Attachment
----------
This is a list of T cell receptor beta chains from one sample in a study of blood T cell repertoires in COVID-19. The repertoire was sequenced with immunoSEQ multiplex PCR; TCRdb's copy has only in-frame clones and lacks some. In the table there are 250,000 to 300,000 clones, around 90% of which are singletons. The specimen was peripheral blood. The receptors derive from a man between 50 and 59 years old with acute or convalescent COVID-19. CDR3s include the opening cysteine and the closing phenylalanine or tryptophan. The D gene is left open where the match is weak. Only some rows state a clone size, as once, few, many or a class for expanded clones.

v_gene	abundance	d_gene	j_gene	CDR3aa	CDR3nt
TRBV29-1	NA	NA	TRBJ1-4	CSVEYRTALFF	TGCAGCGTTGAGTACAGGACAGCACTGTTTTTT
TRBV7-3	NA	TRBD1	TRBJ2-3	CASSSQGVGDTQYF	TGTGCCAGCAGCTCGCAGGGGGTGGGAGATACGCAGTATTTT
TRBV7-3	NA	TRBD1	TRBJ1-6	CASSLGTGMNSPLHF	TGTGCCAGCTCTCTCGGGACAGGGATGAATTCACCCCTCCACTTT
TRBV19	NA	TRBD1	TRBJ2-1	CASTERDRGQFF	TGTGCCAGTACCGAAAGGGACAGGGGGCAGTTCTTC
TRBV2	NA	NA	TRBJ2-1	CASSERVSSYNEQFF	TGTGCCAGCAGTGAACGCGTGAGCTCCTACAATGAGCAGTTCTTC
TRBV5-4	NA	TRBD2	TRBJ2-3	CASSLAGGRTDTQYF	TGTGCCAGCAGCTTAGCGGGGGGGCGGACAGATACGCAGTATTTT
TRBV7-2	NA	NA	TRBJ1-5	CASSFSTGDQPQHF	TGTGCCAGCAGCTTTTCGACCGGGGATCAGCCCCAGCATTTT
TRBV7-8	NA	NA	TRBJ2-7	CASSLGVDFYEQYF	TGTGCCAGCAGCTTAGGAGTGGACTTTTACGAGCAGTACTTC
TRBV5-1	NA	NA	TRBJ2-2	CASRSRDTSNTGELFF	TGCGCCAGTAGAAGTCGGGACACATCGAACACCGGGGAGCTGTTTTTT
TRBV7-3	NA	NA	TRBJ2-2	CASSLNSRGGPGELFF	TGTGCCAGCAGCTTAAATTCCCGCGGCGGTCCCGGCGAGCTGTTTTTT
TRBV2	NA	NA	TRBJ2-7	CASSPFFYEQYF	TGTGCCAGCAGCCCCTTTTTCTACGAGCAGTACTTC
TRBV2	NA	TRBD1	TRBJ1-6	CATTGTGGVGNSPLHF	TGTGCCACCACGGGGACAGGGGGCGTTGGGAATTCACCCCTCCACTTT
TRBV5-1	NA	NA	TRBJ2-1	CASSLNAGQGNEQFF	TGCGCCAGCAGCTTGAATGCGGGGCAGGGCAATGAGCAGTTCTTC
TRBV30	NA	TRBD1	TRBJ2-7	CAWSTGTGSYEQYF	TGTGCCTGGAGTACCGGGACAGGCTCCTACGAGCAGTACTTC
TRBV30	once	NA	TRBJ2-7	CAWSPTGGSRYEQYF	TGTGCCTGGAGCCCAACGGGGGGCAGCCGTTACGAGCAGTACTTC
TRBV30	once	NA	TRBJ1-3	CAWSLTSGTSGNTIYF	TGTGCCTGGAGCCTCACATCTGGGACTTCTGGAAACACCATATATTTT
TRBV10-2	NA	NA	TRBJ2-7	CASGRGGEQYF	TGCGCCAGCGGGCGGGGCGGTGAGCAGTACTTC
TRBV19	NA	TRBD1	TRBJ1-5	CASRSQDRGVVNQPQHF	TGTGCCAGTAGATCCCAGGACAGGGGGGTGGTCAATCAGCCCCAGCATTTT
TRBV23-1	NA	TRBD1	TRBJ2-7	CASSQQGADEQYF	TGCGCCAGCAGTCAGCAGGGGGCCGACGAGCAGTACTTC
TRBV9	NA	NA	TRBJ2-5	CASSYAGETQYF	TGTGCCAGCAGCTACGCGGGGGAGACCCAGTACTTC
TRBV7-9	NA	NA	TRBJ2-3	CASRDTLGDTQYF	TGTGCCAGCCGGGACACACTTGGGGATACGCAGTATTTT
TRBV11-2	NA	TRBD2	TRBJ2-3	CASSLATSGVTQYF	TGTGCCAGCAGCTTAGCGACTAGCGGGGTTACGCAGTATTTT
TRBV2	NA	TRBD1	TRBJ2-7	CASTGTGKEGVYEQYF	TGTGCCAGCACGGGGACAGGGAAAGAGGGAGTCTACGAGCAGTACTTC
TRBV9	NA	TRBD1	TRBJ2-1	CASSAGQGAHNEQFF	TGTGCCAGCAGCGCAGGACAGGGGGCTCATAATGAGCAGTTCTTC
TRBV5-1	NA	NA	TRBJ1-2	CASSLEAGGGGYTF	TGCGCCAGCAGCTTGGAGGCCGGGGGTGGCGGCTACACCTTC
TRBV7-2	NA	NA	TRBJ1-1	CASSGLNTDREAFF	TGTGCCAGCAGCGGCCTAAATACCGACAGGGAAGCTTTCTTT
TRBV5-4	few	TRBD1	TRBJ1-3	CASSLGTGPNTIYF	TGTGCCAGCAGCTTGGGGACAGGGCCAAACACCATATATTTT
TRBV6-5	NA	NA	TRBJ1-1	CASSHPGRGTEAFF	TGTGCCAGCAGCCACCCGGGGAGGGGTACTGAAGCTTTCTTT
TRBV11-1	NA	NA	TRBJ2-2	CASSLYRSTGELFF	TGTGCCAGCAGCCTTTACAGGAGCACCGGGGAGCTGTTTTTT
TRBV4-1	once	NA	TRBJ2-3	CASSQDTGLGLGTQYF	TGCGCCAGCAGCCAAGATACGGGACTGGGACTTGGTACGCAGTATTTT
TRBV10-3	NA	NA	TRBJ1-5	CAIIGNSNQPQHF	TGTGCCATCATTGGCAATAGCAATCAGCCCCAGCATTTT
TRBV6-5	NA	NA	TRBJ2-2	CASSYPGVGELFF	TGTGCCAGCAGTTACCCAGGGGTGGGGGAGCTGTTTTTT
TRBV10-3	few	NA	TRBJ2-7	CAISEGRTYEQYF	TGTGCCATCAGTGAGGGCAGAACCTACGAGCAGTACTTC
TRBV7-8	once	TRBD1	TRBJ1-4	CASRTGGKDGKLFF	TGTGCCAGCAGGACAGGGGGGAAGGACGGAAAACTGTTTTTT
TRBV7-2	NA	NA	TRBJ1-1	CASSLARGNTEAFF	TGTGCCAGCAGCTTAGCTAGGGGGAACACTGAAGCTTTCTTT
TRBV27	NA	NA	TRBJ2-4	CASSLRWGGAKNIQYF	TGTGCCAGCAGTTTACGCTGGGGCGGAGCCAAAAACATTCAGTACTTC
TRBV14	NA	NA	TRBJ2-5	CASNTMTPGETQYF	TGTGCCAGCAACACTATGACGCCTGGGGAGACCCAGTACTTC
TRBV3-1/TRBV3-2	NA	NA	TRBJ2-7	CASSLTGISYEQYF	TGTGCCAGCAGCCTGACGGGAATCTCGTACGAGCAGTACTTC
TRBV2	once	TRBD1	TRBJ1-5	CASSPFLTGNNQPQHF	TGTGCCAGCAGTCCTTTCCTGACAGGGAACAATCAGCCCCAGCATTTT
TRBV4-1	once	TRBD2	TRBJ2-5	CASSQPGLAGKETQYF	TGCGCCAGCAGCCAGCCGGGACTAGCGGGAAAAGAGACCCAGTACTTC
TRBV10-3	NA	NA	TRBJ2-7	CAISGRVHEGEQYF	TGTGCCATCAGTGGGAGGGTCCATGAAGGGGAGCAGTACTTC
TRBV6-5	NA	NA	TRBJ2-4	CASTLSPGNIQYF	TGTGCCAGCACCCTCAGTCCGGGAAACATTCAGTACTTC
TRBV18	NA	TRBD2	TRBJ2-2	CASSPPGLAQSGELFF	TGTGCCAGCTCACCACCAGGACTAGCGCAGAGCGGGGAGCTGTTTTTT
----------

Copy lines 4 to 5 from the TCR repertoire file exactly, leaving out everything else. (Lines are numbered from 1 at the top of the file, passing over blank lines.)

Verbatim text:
TRBV7-3	NA	TRBD1	TRBJ2-3	CASSSQGVGDTQYF	TGTGCCAGCAGCTCGCAGGGGGTGGGAGATACGCAGTATTTT
TRBV7-3	NA	TRBD1	TRBJ1-6	CASSLGTGMNSPLHF	TGTGCCAGCTCTCTCGGGACAGGGATGAATTCACCCCTCCACTTT